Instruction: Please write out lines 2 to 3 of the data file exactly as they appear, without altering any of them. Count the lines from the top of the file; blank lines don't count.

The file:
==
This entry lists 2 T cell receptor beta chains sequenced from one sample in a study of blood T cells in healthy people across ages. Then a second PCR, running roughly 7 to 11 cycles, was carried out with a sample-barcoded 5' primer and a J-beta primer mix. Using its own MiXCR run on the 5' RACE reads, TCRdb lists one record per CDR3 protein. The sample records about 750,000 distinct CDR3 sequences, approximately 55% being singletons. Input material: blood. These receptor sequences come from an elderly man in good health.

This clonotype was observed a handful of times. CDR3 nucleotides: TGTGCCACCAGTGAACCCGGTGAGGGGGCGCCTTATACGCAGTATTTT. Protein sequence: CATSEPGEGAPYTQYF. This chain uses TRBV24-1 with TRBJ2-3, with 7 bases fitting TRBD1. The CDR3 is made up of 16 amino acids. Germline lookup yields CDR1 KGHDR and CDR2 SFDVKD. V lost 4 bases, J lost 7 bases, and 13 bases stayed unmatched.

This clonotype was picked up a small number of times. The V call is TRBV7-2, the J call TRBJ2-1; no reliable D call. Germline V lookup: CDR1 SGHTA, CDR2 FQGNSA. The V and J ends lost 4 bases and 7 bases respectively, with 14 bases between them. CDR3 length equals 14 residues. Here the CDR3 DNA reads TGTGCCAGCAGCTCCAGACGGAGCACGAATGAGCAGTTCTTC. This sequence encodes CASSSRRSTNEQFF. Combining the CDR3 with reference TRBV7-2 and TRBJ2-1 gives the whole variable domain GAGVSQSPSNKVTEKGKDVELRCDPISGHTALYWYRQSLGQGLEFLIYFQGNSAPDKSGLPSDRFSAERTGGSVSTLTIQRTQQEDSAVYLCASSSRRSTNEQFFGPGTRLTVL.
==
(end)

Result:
This clonotype was observed a handful of times. CDR3 nucleotides: TGTGCCACCAGTGAACCCGGTGAGGGGGCGCCTTATACGCAGTATTTT. Protein sequence: CATSEPGEGAPYTQYF. This chain uses TRBV24-1 with TRBJ2-3, with 7 bases fitting TRBD1. The CDR3 is made up of 16 amino acids. Germline lookup yields CDR1 KGHDR and CDR2 SFDVKD. V lost 4 bases, J lost 7 bases, and 13 bases stayed unmatched.

This clonotype was picked up a small number of times. The V call is TRBV7-2, the J call TRBJ2-1; no reliable D call. Germline V lookup: CDR1 SGHTA, CDR2 FQGNSA. The V and J ends lost 4 bases and 7 bases respectively, with 14 bases between them. CDR3 length equals 14 residues. Here the CDR3 DNA reads TGTGCCAGCAGCTCCAGACGGAGCACGAATGAGCAGTTCTTC. This sequence encodes CASSSRRSTNEQFF. Combining the CDR3 with reference TRBV7-2 and TRBJ2-1 gives the whole variable domain GAGVSQSPSNKVTEKGKDVELRCDPISGHTALYWYRQSLGQGLEFLIYFQGNSAPDKSGLPSDRFSAERTGGSVSTLTIQRTQQEDSAVYLCASSSRRSTNEQFFGPGTRLTVL.